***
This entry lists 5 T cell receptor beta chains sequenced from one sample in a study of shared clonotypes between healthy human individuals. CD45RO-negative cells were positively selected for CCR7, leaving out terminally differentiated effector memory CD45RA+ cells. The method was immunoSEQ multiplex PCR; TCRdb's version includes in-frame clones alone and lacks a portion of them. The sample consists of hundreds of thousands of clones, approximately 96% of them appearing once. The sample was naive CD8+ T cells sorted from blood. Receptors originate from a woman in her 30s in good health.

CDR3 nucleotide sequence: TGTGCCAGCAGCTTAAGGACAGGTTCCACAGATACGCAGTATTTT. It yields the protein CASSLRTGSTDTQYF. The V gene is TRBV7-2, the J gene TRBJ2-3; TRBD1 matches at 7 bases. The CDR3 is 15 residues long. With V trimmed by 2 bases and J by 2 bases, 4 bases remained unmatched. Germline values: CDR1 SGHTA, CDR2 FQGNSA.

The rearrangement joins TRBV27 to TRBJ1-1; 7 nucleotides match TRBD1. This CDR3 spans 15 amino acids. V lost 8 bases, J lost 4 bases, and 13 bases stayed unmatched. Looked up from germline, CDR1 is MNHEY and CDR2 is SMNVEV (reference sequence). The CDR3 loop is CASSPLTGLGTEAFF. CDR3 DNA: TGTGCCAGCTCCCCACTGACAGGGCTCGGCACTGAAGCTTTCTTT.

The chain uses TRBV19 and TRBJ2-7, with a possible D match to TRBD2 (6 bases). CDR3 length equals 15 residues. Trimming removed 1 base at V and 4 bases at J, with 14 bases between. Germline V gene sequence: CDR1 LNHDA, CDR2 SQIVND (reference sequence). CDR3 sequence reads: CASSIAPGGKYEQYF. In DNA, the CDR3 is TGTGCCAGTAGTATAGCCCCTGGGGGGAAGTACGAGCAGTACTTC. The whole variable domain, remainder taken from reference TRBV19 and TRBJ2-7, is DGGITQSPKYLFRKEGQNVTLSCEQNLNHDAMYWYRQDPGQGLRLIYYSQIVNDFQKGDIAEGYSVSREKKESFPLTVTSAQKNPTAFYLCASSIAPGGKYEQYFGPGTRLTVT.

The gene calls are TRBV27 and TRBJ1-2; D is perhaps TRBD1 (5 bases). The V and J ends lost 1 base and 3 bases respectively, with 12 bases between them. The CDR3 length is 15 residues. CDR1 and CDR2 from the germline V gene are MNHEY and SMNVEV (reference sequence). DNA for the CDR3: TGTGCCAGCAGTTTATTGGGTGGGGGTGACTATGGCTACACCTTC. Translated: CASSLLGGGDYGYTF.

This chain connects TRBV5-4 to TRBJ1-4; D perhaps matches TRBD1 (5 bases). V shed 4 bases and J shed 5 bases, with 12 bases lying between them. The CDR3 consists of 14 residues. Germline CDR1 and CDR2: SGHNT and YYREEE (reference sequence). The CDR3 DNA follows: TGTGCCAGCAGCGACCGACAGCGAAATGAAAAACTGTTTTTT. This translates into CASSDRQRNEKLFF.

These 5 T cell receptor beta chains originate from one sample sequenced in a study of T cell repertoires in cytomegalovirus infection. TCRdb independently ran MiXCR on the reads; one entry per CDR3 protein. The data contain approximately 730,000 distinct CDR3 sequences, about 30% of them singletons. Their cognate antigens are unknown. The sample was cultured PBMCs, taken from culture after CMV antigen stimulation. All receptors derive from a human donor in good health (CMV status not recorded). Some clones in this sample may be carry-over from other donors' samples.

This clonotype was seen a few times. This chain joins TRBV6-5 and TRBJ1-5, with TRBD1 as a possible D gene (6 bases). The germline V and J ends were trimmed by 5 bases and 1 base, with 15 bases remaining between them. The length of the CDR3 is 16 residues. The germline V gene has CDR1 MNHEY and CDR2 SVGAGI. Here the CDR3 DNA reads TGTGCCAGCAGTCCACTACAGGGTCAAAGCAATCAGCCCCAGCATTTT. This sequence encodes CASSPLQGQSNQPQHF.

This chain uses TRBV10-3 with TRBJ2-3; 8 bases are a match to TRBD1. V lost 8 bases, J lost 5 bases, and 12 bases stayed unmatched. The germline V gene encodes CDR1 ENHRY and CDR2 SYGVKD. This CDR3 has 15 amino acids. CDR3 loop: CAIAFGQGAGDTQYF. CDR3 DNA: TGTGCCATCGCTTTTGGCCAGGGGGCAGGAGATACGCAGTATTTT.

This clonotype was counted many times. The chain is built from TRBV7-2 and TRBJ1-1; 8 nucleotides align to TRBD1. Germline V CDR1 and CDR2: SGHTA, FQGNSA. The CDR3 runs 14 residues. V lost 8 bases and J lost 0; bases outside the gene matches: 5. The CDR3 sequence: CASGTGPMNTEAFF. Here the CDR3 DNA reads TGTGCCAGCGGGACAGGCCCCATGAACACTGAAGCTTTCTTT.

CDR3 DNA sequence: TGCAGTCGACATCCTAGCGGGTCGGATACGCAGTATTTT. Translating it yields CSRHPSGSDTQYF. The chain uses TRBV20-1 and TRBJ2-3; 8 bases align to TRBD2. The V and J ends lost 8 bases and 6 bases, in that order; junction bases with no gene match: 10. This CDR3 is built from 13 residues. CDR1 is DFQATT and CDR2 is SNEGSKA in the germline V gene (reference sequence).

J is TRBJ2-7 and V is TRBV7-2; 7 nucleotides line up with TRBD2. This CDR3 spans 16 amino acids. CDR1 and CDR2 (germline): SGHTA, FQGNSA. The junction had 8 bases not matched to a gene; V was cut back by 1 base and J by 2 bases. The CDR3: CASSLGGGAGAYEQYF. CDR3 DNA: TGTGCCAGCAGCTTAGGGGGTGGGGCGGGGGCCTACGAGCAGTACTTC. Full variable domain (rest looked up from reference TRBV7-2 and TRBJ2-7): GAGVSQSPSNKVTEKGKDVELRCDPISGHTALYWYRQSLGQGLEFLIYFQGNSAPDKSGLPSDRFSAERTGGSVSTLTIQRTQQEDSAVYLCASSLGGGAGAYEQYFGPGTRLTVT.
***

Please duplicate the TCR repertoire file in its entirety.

This entry lists 5 T cell receptor beta chains sequenced from one sample in a study of shared clonotypes between healthy human individuals. CD45RO-negative cells were positively selected for CCR7, leaving out terminally differentiated effector memory CD45RA+ cells. The method was immunoSEQ multiplex PCR; TCRdb's version includes in-frame clones alone and lacks a portion of them. The sample consists of hundreds of thousands of clones, approximately 96% of them appearing once. The sample was naive CD8+ T cells sorted from blood. Receptors originate from a woman in her 30s in good health.

CDR3 nucleotide sequence: TGTGCCAGCAGCTTAAGGACAGGTTCCACAGATACGCAGTATTTT. It yields the protein CASSLRTGSTDTQYF. The V gene is TRBV7-2, the J gene TRBJ2-3; TRBD1 matches at 7 bases. The CDR3 is 15 residues long. With V trimmed by 2 bases and J by 2 bases, 4 bases remained unmatched. Germline values: CDR1 SGHTA, CDR2 FQGNSA.

The rearrangement joins TRBV27 to TRBJ1-1; 7 nucleotides match TRBD1. This CDR3 spans 15 amino acids. V lost 8 bases, J lost 4 bases, and 13 bases stayed unmatched. Looked up from germline, CDR1 is MNHEY and CDR2 is SMNVEV (reference sequence). The CDR3 loop is CASSPLTGLGTEAFF. CDR3 DNA: TGTGCCAGCTCCCCACTGACAGGGCTCGGCACTGAAGCTTTCTTT.

The chain uses TRBV19 and TRBJ2-7, with a possible D match to TRBD2 (6 bases). CDR3 length equals 15 residues. Trimming removed 1 base at V and 4 bases at J, with 14 bases between. Germline V gene sequence: CDR1 LNHDA, CDR2 SQIVND (reference sequence). CDR3 sequence reads: CASSIAPGGKYEQYF. In DNA, the CDR3 is TGTGCCAGTAGTATAGCCCCTGGGGGGAAGTACGAGCAGTACTTC. The whole variable domain, remainder taken from reference TRBV19 and TRBJ2-7, is DGGITQSPKYLFRKEGQNVTLSCEQNLNHDAMYWYRQDPGQGLRLIYYSQIVNDFQKGDIAEGYSVSREKKESFPLTVTSAQKNPTAFYLCASSIAPGGKYEQYFGPGTRLTVT.

The gene calls are TRBV27 and TRBJ1-2; D is perhaps TRBD1 (5 bases). The V and J ends lost 1 base and 3 bases respectively, with 12 bases between them. The CDR3 length is 15 residues. CDR1 and CDR2 from the germline V gene are MNHEY and SMNVEV (reference sequence). DNA for the CDR3: TGTGCCAGCAGTTTATTGGGTGGGGGTGACTATGGCTACACCTTC. Translated: CASSLLGGGDYGYTF.

This chain connects TRBV5-4 to TRBJ1-4; D perhaps matches TRBD1 (5 bases). V shed 4 bases and J shed 5 bases, with 12 bases lying between them. The CDR3 consists of 14 residues. Germline CDR1 and CDR2: SGHNT and YYREEE (reference sequence). The CDR3 DNA follows: TGTGCCAGCAGCGACCGACAGCGAAATGAAAAACTGTTTTTT. This translates into CASSDRQRNEKLFF.

These 5 T cell receptor beta chains originate from one sample sequenced in a study of T cell repertoires in cytomegalovirus infection. TCRdb independently ran MiXCR on the reads; one entry per CDR3 protein. The data contain approximately 730,000 distinct CDR3 sequences, about 30% of them singletons. Their cognate antigens are unknown. The sample was cultured PBMCs, taken from culture after CMV antigen stimulation. All receptors derive from a human donor in good health (CMV status not recorded). Some clones in this sample may be carry-over from other donors' samples.

This clonotype was seen a few times. This chain joins TRBV6-5 and TRBJ1-5, with TRBD1 as a possible D gene (6 bases). The germline V and J ends were trimmed by 5 bases and 1 base, with 15 bases remaining between them. The length of the CDR3 is 16 residues. The germline V gene has CDR1 MNHEY and CDR2 SVGAGI. Here the CDR3 DNA reads TGTGCCAGCAGTCCACTACAGGGTCAAAGCAATCAGCCCCAGCATTTT. This sequence encodes CASSPLQGQSNQPQHF.

This chain uses TRBV10-3 with TRBJ2-3; 8 bases are a match to TRBD1. V lost 8 bases, J lost 5 bases, and 12 bases stayed unmatched. The germline V gene encodes CDR1 ENHRY and CDR2 SYGVKD. This CDR3 has 15 amino acids. CDR3 loop: CAIAFGQGAGDTQYF. CDR3 DNA: TGTGCCATCGCTTTTGGCCAGGGGGCAGGAGATACGCAGTATTTT.

This clonotype was counted many times. The chain is built from TRBV7-2 and TRBJ1-1; 8 nucleotides align to TRBD1. Germline V CDR1 and CDR2: SGHTA, FQGNSA. The CDR3 runs 14 residues. V lost 8 bases and J lost 0; bases outside the gene matches: 5. The CDR3 sequence: CASGTGPMNTEAFF. Here the CDR3 DNA reads TGTGCCAGCGGGACAGGCCCCATGAACACTGAAGCTTTCTTT.

CDR3 DNA sequence: TGCAGTCGACATCCTAGCGGGTCGGATACGCAGTATTTT. Translating it yields CSRHPSGSDTQYF. The chain uses TRBV20-1 and TRBJ2-3; 8 bases align to TRBD2. The V and J ends lost 8 bases and 6 bases, in that order; junction bases with no gene match: 10. This CDR3 is built from 13 residues. CDR1 is DFQATT and CDR2 is SNEGSKA in the germline V gene (reference sequence).

J is TRBJ2-7 and V is TRBV7-2; 7 nucleotides line up with TRBD2. This CDR3 spans 16 amino acids. CDR1 and CDR2 (germline): SGHTA, FQGNSA. The junction had 8 bases not matched to a gene; V was cut back by 1 base and J by 2 bases. The CDR3: CASSLGGGAGAYEQYF. CDR3 DNA: TGTGCCAGCAGCTTAGGGGGTGGGGCGGGGGCCTACGAGCAGTACTTC. Full variable domain (rest looked up from reference TRBV7-2 and TRBJ2-7): GAGVSQSPSNKVTEKGKDVELRCDPISGHTALYWYRQSLGQGLEFLIYFQGNSAPDKSGLPSDRFSAERTGGSVSTLTIQRTQQEDSAVYLCASSLGGGAGAYEQYFGPGTRLTVT.